Frost provides information to help residents know which items are recyclable and which are not. “I have many hats here, and one of them is called the Trash Lady. I will get calls and I will get notes: ‘where should I put this?’” She explains that the information on recycling changes regularly. “Since I’ve been here, we are under the third, going on fourth reiteration of what can be recycled because of what’s going on worldwide.”
Earth Day gives Frost a chance to provide more focused information for the community with a display that is placed in Canterbury Woods’ main hall for three days, giving people information and updates on what can be put in recycling as well as other steps they can take to reduce their environmental footprint.
As she prepares for this year’s display, “One of the things I have spread out here in my usually neat living room is a whole bunch of papers,” she says. “I’m going to try to show from the tree to the process down the road. And paper can only be recycled four to six times, and after that, it’s trash. But that last reiteration – the paper napkins, the Kleenex – those are things that are designed to absorb moisture, and it’s why we can’t recycle it, even if it’s just water. They have had their last life. So when I prepare this, I try to educate folks on the Why so that they can make a decision when something new pops up. It’s not just, ‘This is what you do.’”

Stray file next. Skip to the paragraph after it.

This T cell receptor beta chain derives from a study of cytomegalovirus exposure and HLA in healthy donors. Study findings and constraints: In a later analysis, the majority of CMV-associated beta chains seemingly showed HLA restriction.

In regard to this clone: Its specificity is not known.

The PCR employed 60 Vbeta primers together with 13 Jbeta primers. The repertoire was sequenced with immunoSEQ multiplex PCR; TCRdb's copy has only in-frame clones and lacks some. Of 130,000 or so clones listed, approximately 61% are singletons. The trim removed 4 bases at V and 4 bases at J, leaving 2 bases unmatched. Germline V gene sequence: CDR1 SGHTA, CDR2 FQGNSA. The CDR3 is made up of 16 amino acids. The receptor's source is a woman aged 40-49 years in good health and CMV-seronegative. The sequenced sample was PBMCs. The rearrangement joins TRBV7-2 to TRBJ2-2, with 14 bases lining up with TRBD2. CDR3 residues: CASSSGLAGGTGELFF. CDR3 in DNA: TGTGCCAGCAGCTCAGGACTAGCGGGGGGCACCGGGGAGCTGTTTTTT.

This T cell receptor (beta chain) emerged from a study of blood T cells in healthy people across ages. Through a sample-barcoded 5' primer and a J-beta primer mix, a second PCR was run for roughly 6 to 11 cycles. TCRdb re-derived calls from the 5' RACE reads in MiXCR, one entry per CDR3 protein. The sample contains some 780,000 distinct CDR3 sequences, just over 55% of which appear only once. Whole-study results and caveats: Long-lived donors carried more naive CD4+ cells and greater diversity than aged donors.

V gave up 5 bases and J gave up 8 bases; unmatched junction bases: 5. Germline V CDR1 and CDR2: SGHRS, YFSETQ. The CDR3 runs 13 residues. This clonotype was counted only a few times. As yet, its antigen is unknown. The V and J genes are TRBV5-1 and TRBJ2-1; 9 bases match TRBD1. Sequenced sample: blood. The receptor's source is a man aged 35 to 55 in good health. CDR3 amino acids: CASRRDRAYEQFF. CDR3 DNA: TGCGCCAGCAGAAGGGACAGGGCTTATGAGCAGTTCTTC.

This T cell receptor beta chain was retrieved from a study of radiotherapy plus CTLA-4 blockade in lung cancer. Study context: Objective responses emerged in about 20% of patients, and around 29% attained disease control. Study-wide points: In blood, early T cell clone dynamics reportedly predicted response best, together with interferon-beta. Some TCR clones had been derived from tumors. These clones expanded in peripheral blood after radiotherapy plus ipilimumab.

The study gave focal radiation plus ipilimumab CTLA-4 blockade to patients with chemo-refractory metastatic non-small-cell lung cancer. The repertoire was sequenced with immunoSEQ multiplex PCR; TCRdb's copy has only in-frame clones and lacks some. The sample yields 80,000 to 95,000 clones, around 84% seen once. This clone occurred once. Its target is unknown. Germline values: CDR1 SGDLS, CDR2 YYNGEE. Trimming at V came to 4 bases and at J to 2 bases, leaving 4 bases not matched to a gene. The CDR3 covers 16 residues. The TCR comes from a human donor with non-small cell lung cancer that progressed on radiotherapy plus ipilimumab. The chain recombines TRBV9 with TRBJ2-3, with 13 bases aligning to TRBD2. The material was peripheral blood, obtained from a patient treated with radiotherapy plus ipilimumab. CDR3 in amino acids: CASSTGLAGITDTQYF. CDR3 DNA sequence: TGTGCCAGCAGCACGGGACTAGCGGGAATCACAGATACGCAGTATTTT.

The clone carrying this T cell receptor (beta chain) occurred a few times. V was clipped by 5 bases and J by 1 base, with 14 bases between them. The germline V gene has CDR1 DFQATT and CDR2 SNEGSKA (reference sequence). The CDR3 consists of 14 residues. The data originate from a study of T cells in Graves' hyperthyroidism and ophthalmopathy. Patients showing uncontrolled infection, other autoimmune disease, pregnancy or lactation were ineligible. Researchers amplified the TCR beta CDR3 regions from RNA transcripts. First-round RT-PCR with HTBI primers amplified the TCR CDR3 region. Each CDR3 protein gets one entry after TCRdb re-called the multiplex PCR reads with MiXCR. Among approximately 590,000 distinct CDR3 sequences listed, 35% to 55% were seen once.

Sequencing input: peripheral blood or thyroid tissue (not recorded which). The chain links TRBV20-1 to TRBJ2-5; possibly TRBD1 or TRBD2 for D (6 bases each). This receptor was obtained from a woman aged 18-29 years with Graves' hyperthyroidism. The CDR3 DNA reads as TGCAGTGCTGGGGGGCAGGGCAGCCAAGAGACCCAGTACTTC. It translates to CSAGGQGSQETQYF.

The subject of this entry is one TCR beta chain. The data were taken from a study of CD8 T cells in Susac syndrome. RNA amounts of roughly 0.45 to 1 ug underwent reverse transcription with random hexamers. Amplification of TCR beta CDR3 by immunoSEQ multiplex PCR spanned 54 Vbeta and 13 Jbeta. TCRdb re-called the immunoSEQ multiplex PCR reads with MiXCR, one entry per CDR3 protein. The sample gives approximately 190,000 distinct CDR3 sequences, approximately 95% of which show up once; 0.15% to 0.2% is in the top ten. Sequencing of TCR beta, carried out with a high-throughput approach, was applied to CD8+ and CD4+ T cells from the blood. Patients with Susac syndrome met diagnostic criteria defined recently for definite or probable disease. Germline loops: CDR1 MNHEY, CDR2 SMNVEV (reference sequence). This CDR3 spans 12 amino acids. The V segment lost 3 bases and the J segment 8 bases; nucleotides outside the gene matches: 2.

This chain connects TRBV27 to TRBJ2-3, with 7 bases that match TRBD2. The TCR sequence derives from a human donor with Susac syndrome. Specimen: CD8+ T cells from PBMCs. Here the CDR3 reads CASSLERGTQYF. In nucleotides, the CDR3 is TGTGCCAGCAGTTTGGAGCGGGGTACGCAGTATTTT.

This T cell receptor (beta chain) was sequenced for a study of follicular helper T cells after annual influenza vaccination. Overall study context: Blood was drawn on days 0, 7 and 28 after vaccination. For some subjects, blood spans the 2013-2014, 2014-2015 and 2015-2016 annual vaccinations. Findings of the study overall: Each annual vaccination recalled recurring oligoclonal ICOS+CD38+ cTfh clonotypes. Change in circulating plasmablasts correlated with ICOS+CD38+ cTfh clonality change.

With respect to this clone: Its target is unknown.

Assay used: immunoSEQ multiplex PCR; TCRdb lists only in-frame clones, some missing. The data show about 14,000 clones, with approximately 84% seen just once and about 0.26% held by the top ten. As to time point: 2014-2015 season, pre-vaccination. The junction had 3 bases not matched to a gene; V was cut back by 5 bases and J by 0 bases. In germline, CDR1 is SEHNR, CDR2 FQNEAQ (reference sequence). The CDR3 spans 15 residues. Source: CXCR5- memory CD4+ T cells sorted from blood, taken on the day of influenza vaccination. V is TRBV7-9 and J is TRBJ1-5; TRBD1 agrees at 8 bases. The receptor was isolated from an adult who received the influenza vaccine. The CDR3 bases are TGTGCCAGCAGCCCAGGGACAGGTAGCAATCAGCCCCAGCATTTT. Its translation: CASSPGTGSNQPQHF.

Her educational programs have made an impact. “As a community here in Pacific Grove, we are probably the top-notch community recycler. There are so many retirement homes and senior living homes, so we’re grouped in with many other communities and commercial establishments. We had a presentation last year that showed we’re the one that probably does the most and the best.”